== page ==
When someone who had no experience hosting a radio show came to Mike Carr at KCWM (1460-AM) in Hondo a few years back and told Carr he’d like to host his own sports-talk show, Carr decided to take a chance on the new personality.
“Aken For Sports” came on the airwaves at KCWM, and Carr was happy he gave the opportunity to Jonathan Aken.
“I haven’t found anything yet that Jonathan is not able to do,” said Carr, general manager at KCWM. “He was popular on our station, and he’s become a big part of this community.”
Aken, a 37-year-old who sports a single-digit handicap, definitely is able to do golf. He’s 12th in the current standings of the Alamo City Golf Trail’s Tour, with a best finish this year of second place in the net division of the Cedar Creek Individual Stroke Play (championship flight) in January with an even-par score that put him one stroke back.
He’ll team with Don Steitle in the ACGT Tour Team Match-Play event that starts Friday and runs through Sunday at Olmos Basin Golf Course.
“When I started playing on the Tour, I had a seven handicap, and now I’ve got it down to a 3.6,” Aken said. “My goal this season is to get it down to a zero. I would love to be a scratch golfer. That would be something I could knock off my bucket list.”
The idea of hosting a sport-talk radio show was also on Aken’s bucket list. He’s serious about crossing out items that come into his mind as challenges, especially considering he’s overcome the biggest challenge of his life so far. There’s not anything much more serious than beating cancer.
“I had cancer my sophomore year of high school and missed the entire school year,” Aken said. “Once I overcame cancer, my priorities changed. I used to be very shy, and I became very vocal and outgoing.”
It’s how the motivation for “Aken For Sports” came about, and Aken was just as pleased to show himself he would not freeze in front of a microphone as he was displaying his knowledge and opinions about sports. Empowered, he started showing up at promotions conducted by KTKR (“The Ticket” 760-AM) in San Antonio. He participated in putting contests when the station was broadcasting at the Valero Texas Open, and his ability — and gift of gab — caught the eyes and ears of sports-talk host Andy Everett.
Everett allowed Aken to step in for on-air guest appearances.
“He did just fine,” Everett said. “He had the sports knowledge and the opinions.
“I’ve played a lot of golf with him since, and I’ve seen how good he is. If he shoots 75 it’s a bad day. He’s always one of the people on my list to call when I play. He’s one of the most genuine people I know.”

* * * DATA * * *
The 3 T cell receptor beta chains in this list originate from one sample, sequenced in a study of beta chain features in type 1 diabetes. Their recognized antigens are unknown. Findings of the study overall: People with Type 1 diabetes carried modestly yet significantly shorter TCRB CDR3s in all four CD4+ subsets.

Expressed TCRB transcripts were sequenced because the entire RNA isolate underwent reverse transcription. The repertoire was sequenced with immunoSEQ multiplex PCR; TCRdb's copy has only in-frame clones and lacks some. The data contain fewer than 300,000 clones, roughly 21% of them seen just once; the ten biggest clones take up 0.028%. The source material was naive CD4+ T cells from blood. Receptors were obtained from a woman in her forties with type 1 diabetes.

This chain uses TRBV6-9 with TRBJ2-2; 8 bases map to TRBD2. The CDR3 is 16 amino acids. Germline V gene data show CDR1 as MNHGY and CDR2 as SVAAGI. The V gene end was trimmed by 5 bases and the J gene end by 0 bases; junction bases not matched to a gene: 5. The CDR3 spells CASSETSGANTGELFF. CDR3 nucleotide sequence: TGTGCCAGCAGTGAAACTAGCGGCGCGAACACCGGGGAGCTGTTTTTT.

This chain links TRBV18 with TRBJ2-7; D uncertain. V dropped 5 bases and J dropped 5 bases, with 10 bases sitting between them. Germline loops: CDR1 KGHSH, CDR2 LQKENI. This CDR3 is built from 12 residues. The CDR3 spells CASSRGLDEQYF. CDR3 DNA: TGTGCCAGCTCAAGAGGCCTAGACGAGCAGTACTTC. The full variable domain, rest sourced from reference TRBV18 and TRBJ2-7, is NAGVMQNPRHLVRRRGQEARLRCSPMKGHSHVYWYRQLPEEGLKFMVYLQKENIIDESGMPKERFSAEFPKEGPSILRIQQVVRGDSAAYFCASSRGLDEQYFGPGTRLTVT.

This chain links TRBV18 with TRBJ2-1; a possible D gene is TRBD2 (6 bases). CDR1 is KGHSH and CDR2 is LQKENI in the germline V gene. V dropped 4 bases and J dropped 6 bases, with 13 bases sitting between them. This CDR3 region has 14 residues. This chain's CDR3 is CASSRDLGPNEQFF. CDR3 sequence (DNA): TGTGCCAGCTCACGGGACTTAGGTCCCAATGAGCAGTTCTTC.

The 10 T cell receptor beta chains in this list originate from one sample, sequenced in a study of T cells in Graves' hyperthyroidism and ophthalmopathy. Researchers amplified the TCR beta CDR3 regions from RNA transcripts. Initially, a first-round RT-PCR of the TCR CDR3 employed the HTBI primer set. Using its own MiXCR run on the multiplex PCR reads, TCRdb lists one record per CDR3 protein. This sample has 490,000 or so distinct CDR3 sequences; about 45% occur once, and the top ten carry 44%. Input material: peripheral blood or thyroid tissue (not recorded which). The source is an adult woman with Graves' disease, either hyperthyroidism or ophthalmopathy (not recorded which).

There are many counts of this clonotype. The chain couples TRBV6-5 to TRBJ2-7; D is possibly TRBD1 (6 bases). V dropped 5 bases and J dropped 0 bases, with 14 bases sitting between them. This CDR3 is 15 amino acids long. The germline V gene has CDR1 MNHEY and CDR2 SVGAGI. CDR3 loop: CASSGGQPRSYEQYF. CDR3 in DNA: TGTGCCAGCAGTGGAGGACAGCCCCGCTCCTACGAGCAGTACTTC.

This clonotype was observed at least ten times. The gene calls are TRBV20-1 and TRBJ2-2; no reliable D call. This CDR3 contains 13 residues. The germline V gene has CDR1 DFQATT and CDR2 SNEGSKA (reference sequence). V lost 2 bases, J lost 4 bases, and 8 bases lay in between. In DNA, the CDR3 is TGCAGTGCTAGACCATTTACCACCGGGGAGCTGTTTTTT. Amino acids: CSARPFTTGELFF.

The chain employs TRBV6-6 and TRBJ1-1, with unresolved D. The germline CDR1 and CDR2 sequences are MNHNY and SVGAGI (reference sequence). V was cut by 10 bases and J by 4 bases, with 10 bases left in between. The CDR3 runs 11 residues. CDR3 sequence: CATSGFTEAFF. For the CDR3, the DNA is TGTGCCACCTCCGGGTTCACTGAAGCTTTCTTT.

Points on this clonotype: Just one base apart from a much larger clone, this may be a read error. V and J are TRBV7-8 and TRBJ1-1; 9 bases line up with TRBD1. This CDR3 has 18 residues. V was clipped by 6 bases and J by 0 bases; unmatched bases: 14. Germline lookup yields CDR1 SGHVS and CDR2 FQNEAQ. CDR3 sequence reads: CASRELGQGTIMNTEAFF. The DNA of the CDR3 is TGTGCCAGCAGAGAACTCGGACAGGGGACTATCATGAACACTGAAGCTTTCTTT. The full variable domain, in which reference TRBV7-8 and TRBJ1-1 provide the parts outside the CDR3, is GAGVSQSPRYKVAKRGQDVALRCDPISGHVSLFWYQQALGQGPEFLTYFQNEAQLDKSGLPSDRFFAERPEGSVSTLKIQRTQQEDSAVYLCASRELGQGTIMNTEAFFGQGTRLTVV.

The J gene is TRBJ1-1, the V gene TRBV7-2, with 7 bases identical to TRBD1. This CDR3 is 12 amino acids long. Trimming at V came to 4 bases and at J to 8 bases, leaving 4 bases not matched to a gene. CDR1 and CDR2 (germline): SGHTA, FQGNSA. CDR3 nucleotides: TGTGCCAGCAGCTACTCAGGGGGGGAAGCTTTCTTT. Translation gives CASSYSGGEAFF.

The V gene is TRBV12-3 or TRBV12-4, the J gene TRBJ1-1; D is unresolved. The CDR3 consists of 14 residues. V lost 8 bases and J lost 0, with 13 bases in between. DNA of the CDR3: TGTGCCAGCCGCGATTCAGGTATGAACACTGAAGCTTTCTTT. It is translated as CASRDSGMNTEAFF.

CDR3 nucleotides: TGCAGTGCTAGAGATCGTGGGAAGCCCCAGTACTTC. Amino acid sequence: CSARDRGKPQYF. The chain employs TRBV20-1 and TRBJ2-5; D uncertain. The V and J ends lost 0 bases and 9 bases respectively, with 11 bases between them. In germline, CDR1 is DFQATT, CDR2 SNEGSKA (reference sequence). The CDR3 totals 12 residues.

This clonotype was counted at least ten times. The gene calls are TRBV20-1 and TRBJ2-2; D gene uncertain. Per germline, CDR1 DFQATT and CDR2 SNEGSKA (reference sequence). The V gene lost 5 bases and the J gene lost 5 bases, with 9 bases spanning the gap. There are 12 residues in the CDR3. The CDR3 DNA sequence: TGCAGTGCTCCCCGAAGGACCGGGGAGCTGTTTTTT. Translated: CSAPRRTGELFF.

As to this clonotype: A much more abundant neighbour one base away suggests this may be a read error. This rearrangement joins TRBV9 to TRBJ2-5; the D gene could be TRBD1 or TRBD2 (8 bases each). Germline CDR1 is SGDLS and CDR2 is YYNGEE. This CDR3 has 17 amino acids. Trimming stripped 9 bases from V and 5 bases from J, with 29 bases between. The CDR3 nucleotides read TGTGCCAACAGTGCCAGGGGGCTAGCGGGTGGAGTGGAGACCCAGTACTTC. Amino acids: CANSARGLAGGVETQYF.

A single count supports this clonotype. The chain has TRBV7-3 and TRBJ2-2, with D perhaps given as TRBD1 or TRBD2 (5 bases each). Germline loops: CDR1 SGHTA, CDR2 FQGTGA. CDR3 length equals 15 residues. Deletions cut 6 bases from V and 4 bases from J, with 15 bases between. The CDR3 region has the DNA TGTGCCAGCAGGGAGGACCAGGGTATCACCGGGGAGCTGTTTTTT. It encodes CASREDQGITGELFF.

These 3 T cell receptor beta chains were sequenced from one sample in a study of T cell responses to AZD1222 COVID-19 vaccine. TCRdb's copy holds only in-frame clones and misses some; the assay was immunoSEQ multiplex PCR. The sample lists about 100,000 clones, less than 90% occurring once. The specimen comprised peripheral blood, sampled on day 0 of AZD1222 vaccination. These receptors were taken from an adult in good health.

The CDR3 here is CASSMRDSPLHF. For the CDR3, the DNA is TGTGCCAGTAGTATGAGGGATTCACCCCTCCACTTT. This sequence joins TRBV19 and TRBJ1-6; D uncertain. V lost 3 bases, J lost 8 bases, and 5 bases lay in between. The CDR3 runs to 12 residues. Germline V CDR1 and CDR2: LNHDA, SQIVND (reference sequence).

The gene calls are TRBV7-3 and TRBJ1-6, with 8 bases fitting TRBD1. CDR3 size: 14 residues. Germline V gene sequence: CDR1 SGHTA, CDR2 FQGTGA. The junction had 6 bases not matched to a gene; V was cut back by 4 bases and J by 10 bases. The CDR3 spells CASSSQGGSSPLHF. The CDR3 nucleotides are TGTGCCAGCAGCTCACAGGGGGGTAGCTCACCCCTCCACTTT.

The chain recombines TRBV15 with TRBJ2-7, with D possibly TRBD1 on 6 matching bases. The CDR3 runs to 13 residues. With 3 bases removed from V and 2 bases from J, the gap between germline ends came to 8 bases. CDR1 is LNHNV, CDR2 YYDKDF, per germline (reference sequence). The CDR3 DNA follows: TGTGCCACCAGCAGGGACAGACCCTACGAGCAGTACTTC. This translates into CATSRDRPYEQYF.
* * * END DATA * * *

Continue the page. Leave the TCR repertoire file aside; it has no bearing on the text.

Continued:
Aken found the radio work opened doors for his public-speaking abilities, which he’s used for far more serious things than spouting off batting averages on the radio or hitting a straight tee ball at the golf course. He’s spoken at events for the American Cancer Society and Make-A-Wish Foundation.
“When I was diagnosed with cancer, I had doctors telling me that because of the amount of chemotherapy I was undegoing I might not ever have children,” Aken said. “Well, here I am, alive at the age of 37, and my wife and I have two children. So I want to talk to kids who are like I was when I had cancer, and just try to give them a little hope, that the doctors are not always right.”
Playing golf actually might have saved Aken. He noticed something was wrong when he put his chin down toward his chest as he stood over putts. The tumor revealed a rare form of leukemia.
But it didn’t affect his voice. Aken got a music scholarship to Howard Payne University in Brownwood, and he sang in the choir and played golf.
So the bucket list is back in play in that area as well. He wants to sing the National Anthem before the start of a sporting event.
That hasn’t happened yet, but he did put his performance skills to work when a casting call went up at a local acting troupe. A play entitled Murder on the Rebound was being planned by the Hondo-based Dramatic Divas Productions, with three parts open for women and two more male roles. Getting a part was a gimme for Aken; he was one of two men who auditioned.
“He was wonderful, especially as a singer,” said Kathy Blount, one of the organizers of the production group. “He was cast as the villain, and he’s probably as good with a punch line as he is with a golf club. He made up a lot of one-liners as he went along.”
The production included Aken singing “To All the Girls I’ve Loved Before” from Willie Nelson and Julio Iglesias fame, and it raised more than $20,000 for the Hondo library according to Blount.
The spirit of giving extends to the golf course. Aken was playing in plenty of tournaments, but he’s gotten involved in the ACGT Tour events to extend the fun to other people.
“I couldn’t go and play in other tournaments that were for low-handicap players, invite my friends to play and feel good about it,” he said. “In (flighted ACGT tournaments) we can all enjoy ourselves and not feel like we’re playing out of our league. Still, my friends can see what it’s like to play with the ball down and have a four-footer they have to make, when if you don’t make it you might not win.”
It looks like in golf, and in life, Aken has knocked in some four-footers that have mattered.